Hirano bodies are almost indescribably tiny objects found in nerve cells of people suffering from conditions such as Alzheimer’s, mad cow and Lou Gehrig’s diseases. Yet for decades, researchers weren’t sure if these structures helped cause the conditions or appeared after onset of the disease and had some other role.
Now, in research at UGA, a cellular biologist and his colleagues have found that Hirano bodies may play a protective role in the progression of neurodegenerative diseases such as Alzheimer’s. And to find out why this may be happening, they have developed the first transgenic mouse model that has Hirano bodies, which will open new frontiers on how these poorly understood structures may be involved with some of humankind’s most difficult-to-treat diseases.
“This work gives us a first view of the possible effects of Hirano bodies,” said Marcus Fechheimer, Josiah Meigs Professor of Cellular Biology. “Now we know that Hirano bodies do not kill cells and are not toxic to mice. This new model will allow us to ask whether Hirano bodies have any effect on progression of disease in the brain.”
While the research offers no cure for diseases such as Lou Gehrig’s and mad cow, it does create a new area of research into understanding how these diseases operate and why they are difficult to treat. And the problem is vast: the Alzheimer’s Association reports there are 5.4 million sufferers of that disease in the U.S.
The latest research announcing the transgenic mouse model for the formation of Hirano bodies was just published in the journal BMC Neuroscience. Co-authors with Fechheimer include Ruth Furukawa in the Fechheimer lab at UGA as well as John Wagner and Michael Stramiello of the College of Veterinary Medicine and Sangdeuk Ha, formerly of UGA and now with Beth Israel Deaconess Medical Center at the Harvard Medical School.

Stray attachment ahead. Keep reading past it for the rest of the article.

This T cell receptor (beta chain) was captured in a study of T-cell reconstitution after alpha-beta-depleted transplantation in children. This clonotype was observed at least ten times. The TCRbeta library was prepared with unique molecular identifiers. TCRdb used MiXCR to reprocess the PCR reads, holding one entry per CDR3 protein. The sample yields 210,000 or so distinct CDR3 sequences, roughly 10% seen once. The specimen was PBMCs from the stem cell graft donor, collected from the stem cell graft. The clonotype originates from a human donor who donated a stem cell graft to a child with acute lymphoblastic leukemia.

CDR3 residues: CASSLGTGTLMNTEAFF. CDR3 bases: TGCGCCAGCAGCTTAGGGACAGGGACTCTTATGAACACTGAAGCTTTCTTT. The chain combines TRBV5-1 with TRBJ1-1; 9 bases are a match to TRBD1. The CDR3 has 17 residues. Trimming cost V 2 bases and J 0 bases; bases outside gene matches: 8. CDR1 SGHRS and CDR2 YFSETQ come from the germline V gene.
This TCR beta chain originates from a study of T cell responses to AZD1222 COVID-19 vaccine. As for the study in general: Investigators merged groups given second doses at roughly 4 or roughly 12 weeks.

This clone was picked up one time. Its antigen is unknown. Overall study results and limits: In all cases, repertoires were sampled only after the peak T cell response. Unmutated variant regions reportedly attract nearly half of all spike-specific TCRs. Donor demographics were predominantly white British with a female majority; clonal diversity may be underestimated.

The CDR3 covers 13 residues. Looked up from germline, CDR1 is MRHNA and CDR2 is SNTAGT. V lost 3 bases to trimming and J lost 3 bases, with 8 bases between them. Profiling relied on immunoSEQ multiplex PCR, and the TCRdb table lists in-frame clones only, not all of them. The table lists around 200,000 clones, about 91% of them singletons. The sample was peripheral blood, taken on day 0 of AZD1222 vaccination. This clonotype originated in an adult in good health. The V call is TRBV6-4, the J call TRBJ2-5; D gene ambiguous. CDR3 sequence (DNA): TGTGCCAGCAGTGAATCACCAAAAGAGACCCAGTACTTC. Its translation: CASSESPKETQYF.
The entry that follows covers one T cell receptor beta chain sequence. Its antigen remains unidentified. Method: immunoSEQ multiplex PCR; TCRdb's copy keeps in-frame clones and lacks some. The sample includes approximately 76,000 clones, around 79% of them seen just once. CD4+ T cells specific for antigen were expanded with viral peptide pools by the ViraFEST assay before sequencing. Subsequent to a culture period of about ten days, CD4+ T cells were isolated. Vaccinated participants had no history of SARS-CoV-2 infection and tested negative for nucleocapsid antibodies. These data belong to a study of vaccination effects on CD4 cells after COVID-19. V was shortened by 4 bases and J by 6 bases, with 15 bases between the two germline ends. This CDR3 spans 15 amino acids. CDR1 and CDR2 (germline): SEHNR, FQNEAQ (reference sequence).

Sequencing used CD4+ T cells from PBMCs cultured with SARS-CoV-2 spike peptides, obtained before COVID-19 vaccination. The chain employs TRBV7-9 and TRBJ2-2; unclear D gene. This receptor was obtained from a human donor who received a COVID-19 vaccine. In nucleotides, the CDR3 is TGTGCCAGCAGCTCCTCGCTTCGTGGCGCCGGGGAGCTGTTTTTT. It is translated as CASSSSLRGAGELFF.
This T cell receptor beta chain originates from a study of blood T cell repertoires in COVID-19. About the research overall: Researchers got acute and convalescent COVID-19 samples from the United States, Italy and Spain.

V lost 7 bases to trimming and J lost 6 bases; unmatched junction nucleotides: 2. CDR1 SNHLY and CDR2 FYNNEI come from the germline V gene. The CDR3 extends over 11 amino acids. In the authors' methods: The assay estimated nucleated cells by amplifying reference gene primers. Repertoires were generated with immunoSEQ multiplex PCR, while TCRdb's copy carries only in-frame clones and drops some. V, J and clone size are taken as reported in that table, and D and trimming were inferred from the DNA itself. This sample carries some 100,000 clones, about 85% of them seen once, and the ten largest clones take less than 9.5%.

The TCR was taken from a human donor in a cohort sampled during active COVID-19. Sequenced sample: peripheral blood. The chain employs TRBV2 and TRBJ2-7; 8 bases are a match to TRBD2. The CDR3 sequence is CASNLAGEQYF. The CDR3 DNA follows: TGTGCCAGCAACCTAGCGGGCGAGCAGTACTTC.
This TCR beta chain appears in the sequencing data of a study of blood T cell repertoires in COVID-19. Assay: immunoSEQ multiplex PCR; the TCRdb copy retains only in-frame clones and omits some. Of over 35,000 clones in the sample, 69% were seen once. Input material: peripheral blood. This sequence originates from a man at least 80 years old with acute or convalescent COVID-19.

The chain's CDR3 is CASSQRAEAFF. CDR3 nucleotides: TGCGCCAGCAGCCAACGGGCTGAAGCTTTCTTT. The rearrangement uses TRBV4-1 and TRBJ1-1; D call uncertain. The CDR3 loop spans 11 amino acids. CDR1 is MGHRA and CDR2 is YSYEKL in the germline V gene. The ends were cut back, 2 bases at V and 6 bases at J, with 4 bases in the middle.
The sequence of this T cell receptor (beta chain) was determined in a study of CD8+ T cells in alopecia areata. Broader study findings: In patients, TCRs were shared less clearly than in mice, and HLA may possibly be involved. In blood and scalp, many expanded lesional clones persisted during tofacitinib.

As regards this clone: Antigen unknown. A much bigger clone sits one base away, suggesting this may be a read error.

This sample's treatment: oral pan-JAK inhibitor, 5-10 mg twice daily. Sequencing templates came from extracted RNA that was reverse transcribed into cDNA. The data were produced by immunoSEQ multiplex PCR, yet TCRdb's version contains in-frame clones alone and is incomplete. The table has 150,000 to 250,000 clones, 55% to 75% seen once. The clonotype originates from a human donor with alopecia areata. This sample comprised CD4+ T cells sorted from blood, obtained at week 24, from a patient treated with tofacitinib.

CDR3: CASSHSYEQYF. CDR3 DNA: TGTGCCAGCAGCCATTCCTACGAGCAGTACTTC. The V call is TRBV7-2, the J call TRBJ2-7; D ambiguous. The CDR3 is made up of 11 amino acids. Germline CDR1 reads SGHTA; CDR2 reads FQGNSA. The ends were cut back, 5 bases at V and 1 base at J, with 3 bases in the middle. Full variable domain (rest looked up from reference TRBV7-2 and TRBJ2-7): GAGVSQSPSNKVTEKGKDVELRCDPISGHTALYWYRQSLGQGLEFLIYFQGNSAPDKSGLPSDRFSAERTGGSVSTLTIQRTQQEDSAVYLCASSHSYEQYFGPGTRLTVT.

Researchers actually discovered Hirano bodies decades ago but studying them in the lab proved so difficult that all the medical community could say was that the bodies were in some way associated with diseases such as Alzheimer’s. It was clear that Hirano bodies are composed primarily of filaments of actin, a protein that participates in many important cellular processes. But no one understood their function.
Fechheimer’s lab has been at the center of research on Hirano bodies for nearly a decade. In 2002, it reported for the first time a method of inducing the bodies to form. Interestingly, these “inclusions” also show up in autopsies of people suffering from diabetes, alcoholism and cancer. Hirano bodies also are associated with normal aging. So understanding what they do when neurological processes go off the rails could add an important step in understanding how diseases that cause so much suffering progress.
In a companion paper to the new mouse model research, published this year in the journal Neurobiology of Aging, Fechheimer and his co-authors discovered that Hirano bodies may actually act as a “corral” into which more damaging cellular molecules are “rounded up,” thus actually promoting cell survival and possibly even slowing the impact of disease. The idea that Hirano bodies actually may help protect cells from such disorders as Alzheimer’s came as a surprise to the team, though much research remains to be done to make sure exactly what is happening. Co-authors on the paper in Neurobiology of Aging were Furukawa and Ha.